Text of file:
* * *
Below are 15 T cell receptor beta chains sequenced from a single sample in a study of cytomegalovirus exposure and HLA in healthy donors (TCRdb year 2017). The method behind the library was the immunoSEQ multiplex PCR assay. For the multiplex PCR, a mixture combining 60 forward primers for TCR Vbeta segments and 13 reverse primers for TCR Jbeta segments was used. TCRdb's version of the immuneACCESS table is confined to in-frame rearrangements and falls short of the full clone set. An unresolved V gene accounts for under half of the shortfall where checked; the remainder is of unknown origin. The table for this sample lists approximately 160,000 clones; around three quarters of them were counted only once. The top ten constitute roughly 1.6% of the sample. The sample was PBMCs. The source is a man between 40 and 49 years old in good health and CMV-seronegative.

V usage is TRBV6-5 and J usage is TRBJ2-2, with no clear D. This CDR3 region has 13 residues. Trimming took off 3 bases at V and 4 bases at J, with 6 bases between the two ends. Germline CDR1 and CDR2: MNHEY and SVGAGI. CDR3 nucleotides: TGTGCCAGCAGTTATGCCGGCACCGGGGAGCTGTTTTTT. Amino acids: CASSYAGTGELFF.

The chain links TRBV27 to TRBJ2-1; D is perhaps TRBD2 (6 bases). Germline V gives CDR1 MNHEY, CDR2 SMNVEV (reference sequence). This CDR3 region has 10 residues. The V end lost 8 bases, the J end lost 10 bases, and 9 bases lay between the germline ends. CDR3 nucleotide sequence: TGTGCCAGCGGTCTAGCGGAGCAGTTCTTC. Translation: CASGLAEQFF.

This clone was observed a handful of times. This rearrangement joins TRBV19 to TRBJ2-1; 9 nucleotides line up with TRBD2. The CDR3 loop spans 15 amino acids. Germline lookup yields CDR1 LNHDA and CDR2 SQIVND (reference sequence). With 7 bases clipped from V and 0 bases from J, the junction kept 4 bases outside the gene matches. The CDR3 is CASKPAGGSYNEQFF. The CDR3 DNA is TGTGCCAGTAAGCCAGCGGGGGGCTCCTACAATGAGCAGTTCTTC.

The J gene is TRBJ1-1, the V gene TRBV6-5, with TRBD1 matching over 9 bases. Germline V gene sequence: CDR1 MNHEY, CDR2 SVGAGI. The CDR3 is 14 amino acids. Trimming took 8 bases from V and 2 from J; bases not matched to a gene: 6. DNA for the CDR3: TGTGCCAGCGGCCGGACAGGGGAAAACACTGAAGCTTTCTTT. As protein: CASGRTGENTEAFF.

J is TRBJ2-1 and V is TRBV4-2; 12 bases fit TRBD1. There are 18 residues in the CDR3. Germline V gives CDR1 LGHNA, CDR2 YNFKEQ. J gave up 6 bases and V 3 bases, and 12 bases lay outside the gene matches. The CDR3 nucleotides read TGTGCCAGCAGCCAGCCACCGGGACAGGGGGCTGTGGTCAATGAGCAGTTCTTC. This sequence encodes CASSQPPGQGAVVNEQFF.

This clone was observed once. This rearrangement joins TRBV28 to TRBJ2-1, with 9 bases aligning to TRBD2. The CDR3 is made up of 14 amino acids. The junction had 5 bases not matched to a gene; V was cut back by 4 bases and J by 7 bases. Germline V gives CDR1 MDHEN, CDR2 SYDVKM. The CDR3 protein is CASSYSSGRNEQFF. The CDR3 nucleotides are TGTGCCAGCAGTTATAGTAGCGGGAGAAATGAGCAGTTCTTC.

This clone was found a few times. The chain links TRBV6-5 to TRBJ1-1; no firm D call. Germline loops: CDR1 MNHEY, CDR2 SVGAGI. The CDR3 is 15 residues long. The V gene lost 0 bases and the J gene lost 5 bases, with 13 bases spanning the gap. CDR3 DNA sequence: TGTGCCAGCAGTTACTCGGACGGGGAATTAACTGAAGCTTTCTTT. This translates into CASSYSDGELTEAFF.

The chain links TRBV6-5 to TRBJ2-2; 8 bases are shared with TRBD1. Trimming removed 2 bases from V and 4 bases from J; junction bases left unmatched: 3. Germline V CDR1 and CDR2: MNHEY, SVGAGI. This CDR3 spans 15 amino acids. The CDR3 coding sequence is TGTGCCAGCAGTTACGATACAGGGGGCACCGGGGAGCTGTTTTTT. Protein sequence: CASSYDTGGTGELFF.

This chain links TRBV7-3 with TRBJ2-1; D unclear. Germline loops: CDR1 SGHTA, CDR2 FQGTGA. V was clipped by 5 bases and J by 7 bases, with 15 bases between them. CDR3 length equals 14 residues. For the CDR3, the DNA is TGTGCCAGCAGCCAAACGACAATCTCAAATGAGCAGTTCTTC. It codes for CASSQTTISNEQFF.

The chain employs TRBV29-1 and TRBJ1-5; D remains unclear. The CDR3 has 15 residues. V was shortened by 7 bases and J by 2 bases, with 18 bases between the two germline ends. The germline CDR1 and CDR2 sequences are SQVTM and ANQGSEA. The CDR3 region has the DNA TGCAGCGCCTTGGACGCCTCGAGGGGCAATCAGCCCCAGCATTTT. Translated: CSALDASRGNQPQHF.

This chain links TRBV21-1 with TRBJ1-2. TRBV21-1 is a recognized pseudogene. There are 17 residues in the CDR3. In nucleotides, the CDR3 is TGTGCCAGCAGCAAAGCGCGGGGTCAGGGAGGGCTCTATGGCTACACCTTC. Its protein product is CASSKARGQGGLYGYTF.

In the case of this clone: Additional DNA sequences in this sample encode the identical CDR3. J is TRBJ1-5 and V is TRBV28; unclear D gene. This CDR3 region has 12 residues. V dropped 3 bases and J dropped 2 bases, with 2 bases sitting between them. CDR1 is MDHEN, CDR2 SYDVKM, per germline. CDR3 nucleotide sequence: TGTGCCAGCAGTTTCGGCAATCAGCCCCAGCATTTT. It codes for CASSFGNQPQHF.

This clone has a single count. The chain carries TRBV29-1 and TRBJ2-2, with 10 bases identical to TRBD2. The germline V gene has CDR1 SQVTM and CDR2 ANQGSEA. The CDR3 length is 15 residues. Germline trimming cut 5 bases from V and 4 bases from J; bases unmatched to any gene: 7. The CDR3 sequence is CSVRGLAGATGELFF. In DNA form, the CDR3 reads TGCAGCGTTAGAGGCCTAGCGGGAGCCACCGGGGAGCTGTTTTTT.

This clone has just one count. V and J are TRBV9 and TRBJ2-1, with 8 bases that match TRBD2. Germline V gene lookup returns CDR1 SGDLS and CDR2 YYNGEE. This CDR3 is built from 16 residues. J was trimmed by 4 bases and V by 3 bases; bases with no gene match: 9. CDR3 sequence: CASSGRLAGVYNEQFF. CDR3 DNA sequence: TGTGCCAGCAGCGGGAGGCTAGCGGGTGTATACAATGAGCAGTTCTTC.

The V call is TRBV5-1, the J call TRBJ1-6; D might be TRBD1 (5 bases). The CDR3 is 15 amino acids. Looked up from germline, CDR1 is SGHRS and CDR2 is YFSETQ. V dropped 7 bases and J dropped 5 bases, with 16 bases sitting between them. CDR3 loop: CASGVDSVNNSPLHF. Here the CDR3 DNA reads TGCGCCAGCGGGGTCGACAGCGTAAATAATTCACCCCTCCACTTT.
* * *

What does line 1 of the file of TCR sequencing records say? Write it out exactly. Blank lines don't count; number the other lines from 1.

Below are 15 T cell receptor beta chains sequenced from a single sample in a study of cytomegalovirus exposure and HLA in healthy donors (TCRdb year 2017). The method behind the library was the immunoSEQ multiplex PCR assay. For the multiplex PCR, a mixture combining 60 forward primers for TCR Vbeta segments and 13 reverse primers for TCR Jbeta segments was used. TCRdb's version of the immuneACCESS table is confined to in-frame rearrangements and falls short of the full clone set. An unresolved V gene accounts for under half of the shortfall where checked; the remainder is of unknown origin. The table for this sample lists approximately 160,000 clones; around three quarters of them were counted only once. The top ten constitute roughly 1.6% of the sample. The sample was PBMCs. The source is a man between 40 and 49 years old in good health and CMV-seronegative.